It's been a year

That's right, this weekend I celebrated one full year as a blogger. Of course I had intended on posting on the one year blogiversary (which was Saturday) but I had to remind myself that real life trumps blogging and I had a busy weekend.

If I had posted on Saturday I would have put my actual first post ever (which can be found here) but since I'm late instead I think I'll put up my post from one year ago today:

Saturday, May 17, 2003
So I've now had a whole 24 hours as a college graduate. Saying that makes me feel a lot younger than I feel most of the time. Real adults have college far behind them in their past. I read a study in the paper today that said americans consider 26 to be the age of the beginning of adulthood. Great.

Graduation was a bit of a strange experience, I guess. Rather, perhaps I should say that in retrospect it is a strange experience, far more so than it was as I went through it. Let me explain: We have this strange conception regarding big events in our lives -- weddings, graduations, the like -- we conceive of them in our minds as momentous occasions, we think of them as moments where time stands still and somehow we change during that moment. Yet my experience has been that time passes very normally and I am still the exact same person, even as I walk across the stage or kiss my bride.

In reality it is not the moment that bears the deep significance, it is the whole of the experience -- 6 years of college, not the moment of receiving my degree; crossing from single life to married life, not the wedding ceremony itself. Yet something has to stand in our minds as a reference point for these big events, so in retrospect the moment tends to be preserved under glass, frozen to stand as a symbol in our memory.

And I had a strange awareness of this last night -- I sat there watching professors on stage doze off during the address, cheering for friends as they crossed the stage, thinking about how warm I was in my cap and gown, and altogether feeling very normal. I walked across the stage and time passed completely normally, not moving in that slow motion way we associate with such events. But I realized that despite the apparent normality of these moments as they passed, some selected memories were to be imprinted into my consciousness to be repeated throughout my life as I look back on my years of college. And as these memories are repeated and relived, they will gradually slow down until they have reached that nice half-speed, embellished with whatever my mind decides to add to the experience (no memory is recorded exactly as the event happened) -- and that is how they will stay until I die or get Alzheimer's.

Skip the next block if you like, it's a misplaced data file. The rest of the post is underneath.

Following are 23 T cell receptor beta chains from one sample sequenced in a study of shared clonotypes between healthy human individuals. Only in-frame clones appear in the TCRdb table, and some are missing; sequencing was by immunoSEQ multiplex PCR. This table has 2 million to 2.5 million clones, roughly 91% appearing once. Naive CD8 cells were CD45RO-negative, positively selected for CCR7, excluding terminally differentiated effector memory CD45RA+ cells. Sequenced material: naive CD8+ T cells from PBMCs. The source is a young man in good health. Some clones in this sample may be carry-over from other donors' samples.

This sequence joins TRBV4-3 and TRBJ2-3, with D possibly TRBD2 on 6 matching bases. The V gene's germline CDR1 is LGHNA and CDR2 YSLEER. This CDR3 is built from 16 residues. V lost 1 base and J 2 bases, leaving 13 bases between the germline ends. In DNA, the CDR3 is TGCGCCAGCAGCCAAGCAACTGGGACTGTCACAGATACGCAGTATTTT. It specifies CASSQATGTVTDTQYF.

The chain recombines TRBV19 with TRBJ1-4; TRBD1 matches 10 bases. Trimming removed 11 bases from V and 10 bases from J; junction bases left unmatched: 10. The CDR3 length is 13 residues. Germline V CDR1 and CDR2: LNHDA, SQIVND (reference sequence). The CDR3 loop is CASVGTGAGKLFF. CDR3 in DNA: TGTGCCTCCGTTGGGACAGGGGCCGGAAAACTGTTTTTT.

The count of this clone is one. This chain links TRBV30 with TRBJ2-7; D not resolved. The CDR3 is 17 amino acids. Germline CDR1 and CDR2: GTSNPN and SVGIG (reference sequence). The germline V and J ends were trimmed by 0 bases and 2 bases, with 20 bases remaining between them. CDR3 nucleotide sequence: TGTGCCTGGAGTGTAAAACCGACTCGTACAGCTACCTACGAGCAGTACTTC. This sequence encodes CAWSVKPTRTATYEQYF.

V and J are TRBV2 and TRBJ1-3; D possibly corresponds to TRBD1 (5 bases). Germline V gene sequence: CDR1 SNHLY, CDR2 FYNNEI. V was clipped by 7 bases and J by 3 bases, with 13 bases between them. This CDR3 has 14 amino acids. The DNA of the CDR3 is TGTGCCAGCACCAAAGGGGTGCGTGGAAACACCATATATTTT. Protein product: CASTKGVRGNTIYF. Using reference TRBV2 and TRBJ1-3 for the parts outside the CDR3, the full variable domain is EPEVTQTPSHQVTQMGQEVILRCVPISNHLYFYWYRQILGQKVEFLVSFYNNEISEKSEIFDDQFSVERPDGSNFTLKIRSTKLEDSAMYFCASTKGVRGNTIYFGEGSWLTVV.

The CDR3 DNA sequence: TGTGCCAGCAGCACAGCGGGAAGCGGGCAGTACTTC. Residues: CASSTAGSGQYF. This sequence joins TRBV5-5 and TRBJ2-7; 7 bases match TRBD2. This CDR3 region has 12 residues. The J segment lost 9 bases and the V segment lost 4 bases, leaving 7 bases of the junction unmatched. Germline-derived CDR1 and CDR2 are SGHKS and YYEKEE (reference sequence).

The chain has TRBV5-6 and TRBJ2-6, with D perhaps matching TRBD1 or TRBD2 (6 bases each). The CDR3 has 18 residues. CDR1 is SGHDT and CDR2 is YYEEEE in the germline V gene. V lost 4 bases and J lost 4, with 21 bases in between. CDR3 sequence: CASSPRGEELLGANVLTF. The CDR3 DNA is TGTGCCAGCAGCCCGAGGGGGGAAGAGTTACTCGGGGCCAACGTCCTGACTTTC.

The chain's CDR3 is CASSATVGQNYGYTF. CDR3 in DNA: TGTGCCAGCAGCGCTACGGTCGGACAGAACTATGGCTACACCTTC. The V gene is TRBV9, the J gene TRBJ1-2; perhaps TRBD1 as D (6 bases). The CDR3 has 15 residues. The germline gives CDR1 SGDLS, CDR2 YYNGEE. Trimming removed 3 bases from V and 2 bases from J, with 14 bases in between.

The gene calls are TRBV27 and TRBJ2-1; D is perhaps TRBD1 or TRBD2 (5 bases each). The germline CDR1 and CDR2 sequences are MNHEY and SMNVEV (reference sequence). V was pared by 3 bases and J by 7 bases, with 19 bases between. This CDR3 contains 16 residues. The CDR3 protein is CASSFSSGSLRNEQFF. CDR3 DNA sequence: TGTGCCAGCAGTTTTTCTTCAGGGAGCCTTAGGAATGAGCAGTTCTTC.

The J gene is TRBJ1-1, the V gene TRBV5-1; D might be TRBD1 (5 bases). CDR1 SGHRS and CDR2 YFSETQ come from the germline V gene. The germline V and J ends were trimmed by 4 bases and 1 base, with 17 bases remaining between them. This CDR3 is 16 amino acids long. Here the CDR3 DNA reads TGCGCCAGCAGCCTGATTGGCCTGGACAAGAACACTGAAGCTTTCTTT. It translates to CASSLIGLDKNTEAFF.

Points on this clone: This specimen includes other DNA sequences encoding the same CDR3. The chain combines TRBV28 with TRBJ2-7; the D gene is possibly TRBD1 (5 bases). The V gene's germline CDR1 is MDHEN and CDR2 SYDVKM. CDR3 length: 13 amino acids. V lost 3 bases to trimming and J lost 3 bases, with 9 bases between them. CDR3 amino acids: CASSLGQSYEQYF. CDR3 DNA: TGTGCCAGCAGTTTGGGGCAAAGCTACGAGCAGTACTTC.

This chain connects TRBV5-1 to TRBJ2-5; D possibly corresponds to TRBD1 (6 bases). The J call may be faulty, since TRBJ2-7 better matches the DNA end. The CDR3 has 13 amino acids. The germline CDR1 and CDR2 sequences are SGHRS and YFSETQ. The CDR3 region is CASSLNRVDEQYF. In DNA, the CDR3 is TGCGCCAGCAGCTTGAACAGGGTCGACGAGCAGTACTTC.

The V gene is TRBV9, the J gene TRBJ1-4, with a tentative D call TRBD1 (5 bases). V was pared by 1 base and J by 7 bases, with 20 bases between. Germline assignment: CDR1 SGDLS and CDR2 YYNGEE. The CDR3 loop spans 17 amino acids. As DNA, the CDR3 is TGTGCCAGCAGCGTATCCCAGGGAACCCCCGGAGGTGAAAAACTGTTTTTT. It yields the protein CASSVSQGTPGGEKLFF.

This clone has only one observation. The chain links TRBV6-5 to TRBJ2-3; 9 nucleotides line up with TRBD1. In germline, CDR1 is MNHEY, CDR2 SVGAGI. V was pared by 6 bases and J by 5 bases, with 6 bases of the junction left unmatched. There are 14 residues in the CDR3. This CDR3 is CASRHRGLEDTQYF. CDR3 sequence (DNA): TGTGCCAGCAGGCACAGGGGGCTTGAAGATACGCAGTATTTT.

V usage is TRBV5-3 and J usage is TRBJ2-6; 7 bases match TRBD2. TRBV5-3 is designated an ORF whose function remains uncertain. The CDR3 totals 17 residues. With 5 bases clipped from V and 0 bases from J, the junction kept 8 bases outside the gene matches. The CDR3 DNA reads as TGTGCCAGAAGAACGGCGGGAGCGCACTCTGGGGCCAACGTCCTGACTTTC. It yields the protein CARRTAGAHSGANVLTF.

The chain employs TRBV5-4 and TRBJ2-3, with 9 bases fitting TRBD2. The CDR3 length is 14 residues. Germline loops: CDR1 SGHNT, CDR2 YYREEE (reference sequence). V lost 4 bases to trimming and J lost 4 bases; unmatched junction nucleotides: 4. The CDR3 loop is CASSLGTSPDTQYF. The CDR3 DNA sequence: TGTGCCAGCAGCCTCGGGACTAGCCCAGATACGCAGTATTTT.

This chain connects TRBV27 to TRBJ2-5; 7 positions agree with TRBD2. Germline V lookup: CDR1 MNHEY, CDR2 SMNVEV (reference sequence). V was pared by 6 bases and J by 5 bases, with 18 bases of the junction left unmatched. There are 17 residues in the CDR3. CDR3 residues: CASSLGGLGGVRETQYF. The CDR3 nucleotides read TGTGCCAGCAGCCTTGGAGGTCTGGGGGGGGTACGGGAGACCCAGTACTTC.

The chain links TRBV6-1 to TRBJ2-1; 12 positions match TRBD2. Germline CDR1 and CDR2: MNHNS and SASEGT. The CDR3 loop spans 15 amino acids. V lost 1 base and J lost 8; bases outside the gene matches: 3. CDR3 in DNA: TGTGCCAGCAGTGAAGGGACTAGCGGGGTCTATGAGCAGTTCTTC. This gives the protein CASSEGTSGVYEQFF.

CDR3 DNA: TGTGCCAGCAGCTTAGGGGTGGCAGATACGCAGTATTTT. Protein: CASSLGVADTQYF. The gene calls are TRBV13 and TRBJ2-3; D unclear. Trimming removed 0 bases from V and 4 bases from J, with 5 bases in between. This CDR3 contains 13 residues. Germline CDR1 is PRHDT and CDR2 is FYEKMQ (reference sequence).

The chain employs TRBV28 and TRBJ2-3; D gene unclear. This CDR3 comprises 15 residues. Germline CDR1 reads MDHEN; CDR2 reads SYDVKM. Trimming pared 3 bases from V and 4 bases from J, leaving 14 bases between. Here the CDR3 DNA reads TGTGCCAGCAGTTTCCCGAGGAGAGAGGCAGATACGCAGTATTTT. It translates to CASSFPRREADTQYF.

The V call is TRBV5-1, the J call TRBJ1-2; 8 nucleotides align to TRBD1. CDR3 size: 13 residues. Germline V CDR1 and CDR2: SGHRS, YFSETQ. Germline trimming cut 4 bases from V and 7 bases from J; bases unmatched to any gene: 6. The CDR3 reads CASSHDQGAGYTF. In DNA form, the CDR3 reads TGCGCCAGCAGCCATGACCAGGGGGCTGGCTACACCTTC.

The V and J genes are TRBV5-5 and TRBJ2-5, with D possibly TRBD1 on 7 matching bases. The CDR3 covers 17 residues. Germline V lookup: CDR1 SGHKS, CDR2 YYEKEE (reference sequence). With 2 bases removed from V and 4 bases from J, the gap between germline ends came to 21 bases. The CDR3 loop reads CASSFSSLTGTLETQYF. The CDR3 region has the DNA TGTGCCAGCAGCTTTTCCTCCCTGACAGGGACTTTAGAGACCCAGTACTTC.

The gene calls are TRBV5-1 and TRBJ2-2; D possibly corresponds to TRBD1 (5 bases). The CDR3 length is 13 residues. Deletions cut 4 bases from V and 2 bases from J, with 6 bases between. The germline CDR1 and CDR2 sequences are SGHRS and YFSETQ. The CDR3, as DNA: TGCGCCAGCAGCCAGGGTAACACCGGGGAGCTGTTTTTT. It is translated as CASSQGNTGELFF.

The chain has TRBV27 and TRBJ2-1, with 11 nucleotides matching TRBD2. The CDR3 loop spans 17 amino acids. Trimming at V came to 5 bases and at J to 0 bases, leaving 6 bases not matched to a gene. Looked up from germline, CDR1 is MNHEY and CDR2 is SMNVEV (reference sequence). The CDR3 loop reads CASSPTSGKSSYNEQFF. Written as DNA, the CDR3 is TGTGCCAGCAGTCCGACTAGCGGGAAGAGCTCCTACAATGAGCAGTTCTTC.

After graduation came the reception, a truly enjoyable crush of people -- largely utter strangers, but interspersed among them were individuals I love and whose friendship I have cherished deeply over the last few years. Yet I am very likely never to see some of these friends again. I used to think otherwise, to convince myself that despite my failures at keeping up distance friendships in the past, I would succeed this time. I don't try to deceive myself now. I have gained true friends during my time at Multnomah, and some of them will remain dear to me for many years to come. But most will fade away, to be forgotten until some future reunion or until I read their name in an obituary. And that's ok. I said my goodbyes last night -- gentle goodbyes, mostly stated as a "see you later" even when both of us knew they should have been "have a nice life."

It feels strange to me to actually be feeling some of the stereotypical "graduation feelings" -- I thought I was beyond them. I tested out of high school a year early, so this is my first graduation -- chalk my sappiness up to naivete if you like.

// posted by Jed @ 11:13 PM

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